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The twelve steps of Courage: a stairway to denial

 |  Grace on the Margins

At a time when the Roman Catholic Church in the United States is alienating more people than welcoming them, they seem to have found a new friend in Bill W.

The Colorado Springs diocese has decided to launch "The Twelve Steps of Courage," one of the programs of Courage International, which was founded by Fr. John Harvey in 1980.

Courage boasts 110 chapters worldwide dedicated to helping gay Catholics lead celibate lives. As the new program's name indicates, it is modeled after the Twelve Step recovery process practiced by groups like Alcoholics Anonymous.

Given that Colorado Springs is the home base of Focus on the Family (for whom Christian-based, anti-gay propaganda is a cottage industry), and given that its bishop, Michael Sheridan, is the prophet of denying Eucharist to certain Catholic voters and politicians, it's a wonder they didn't promote the Twelve Steps of Courage decades ago.

Unlike their Evangelical neighbors, the priests facilitating this chapter of Courage insist that homosexuality cannot be cured through "reparative therapy" programs. They claim to support the Catholic doctrine that homosexuality is not a choice and is not a sin in itself.

"It's not about therapy and not about activism," said Fr. Larry Brennan, director of priest formation for the diocese of Colorado Springs. "It's about support."

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And yet, if you put the Twelve Steps of Courage and the Twelve Steps of Alcoholics Anonymous side by side, there is only one difference between the two lists. Courage places the word "homosexuality" where AA has the word "addiction."

The first step of the new program reads like this:

"We admitted that we were powerless over homosexuality and our lives had become unmanageable."

Since both programs use identical language, how could one not conclude that Courage encourages gay people to view their sexual orientations the same way addicts view their addictions? What other goal could there be than some form of recovery?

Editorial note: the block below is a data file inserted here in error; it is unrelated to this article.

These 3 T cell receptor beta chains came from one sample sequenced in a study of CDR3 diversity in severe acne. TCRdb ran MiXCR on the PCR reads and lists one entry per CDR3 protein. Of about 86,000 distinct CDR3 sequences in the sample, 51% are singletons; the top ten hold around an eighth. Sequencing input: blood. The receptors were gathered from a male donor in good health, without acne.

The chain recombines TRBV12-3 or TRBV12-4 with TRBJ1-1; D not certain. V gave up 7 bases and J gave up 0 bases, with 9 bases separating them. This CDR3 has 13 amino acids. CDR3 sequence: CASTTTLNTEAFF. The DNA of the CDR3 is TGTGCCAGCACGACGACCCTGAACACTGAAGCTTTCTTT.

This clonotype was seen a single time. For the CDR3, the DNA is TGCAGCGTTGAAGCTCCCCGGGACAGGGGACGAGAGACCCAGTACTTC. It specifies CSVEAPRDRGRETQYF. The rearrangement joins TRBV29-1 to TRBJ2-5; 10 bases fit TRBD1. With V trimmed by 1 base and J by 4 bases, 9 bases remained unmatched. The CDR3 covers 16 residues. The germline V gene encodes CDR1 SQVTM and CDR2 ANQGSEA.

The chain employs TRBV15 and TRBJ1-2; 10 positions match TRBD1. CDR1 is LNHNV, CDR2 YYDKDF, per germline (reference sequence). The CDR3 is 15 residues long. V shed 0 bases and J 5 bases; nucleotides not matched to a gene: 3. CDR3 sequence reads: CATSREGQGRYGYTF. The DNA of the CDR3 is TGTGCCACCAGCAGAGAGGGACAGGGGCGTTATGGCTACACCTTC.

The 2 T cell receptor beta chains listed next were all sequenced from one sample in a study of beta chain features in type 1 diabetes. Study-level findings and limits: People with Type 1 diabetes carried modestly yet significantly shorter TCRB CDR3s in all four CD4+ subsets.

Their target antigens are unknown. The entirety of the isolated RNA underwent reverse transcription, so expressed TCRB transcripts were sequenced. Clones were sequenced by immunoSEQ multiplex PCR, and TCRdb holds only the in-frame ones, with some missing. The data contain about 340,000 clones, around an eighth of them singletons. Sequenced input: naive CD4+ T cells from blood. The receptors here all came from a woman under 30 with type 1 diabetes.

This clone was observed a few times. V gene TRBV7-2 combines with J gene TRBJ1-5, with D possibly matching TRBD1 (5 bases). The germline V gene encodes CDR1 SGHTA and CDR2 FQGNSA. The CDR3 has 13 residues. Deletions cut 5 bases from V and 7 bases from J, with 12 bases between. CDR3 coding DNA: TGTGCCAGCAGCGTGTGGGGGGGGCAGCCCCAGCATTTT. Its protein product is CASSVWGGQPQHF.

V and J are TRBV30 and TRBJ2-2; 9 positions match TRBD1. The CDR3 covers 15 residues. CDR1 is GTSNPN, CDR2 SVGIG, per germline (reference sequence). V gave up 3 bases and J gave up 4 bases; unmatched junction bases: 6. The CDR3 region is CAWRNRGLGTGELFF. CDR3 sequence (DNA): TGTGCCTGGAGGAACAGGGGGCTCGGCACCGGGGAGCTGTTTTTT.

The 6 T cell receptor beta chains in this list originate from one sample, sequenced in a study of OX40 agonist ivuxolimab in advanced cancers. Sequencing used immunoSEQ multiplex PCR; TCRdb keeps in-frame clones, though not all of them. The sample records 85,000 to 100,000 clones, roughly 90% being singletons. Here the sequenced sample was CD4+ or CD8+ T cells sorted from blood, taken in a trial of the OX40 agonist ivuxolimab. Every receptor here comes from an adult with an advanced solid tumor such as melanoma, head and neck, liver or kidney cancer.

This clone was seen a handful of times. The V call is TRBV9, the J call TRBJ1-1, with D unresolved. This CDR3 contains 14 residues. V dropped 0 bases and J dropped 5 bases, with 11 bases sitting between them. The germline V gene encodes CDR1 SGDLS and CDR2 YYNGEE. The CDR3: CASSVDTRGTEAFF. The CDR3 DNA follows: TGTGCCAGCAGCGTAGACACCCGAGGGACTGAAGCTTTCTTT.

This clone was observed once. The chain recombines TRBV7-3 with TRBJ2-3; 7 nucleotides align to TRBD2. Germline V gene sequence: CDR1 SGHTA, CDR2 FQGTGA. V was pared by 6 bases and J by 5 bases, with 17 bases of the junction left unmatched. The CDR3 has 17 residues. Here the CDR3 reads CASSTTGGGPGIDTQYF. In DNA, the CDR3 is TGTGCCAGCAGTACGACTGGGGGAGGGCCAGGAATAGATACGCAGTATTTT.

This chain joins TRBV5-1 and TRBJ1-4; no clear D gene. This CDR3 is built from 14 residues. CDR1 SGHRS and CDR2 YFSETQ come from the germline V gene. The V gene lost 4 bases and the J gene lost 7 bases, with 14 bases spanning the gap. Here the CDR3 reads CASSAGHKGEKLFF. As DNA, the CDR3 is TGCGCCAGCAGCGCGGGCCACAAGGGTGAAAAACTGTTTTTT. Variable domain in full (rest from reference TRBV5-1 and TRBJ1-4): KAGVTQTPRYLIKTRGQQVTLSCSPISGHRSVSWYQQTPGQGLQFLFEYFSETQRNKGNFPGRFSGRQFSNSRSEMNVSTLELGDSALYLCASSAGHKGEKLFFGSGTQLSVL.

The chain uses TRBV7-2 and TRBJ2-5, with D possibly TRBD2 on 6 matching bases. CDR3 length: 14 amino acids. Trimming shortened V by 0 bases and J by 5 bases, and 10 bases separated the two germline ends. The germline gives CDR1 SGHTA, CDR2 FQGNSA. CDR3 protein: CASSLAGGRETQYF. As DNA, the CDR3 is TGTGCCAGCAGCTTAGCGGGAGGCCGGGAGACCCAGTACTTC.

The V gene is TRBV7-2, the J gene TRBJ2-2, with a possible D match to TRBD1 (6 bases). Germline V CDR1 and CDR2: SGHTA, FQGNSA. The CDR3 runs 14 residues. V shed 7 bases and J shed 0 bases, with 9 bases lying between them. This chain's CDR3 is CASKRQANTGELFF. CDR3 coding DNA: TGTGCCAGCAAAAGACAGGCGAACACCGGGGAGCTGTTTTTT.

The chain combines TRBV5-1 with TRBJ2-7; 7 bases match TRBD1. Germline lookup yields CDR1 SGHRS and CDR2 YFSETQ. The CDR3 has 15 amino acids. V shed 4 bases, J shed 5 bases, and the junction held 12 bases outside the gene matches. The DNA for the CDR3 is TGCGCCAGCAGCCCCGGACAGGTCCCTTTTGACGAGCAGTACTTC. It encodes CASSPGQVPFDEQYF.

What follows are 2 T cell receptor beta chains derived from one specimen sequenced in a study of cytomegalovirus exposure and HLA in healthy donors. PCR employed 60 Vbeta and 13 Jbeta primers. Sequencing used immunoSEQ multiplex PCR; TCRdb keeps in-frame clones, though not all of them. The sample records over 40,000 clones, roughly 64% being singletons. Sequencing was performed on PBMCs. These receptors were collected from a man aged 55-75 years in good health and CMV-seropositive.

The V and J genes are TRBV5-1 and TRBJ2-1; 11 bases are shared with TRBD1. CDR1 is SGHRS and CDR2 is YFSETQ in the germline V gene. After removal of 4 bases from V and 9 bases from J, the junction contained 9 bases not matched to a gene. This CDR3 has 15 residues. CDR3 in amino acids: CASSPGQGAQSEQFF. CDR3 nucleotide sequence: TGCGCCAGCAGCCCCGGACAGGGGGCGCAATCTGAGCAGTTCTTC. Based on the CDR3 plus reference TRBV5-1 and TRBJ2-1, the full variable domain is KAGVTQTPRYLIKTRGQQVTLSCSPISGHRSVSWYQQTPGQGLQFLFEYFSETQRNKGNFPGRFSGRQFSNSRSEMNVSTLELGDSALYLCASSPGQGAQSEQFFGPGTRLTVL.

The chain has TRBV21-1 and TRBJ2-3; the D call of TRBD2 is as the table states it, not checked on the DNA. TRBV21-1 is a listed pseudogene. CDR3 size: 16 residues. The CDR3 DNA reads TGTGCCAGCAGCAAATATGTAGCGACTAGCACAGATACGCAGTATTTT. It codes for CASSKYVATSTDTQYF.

In his masterpiece, Addiction and Grace, psychiatrist and spiritual director Gerald May defines addiction as "a state of compulsion, obsession, or preoccupation that enslaves a person's will and desire."

He continues: "Addiction sidetracks and eclipses the energy of our deepest, truest desire for love and goodness. . . . it erodes an individual's freedom, will, and capacity for love."

Programs such as AA help addicts find a way to admit their powerlessness against their addiction. An addict surrenders her will and her life to her Higher Power in the hope of driving herself toward greater personal and spiritual growth.

On the contrary, the Twelve Steps of Courage asks not for surrender to God, but for submission to a doctrine that demands that a gay person repress her God-given sexual orientation. Rather than helping a gay person find ways to integrate her sexuality into the whole of her being, it fractures any development toward a healthy relationship with her sexuality.

Programs like AA help addicts shatter the delusion that they can control their compulsive, habitual behaviors. It helps them break free of their fixation on self-destructive needs, and helps them regain their presence to themselves and their relationships. By moving away from the enslavements of addiction, they enter into a new freedom that allows them to begin to rebuild their lives.

The Twelve Steps of Courage, on the other hand, forces a gay person to treat his innate sexual orientation as negative, compulsive behavior that needs to be controlled.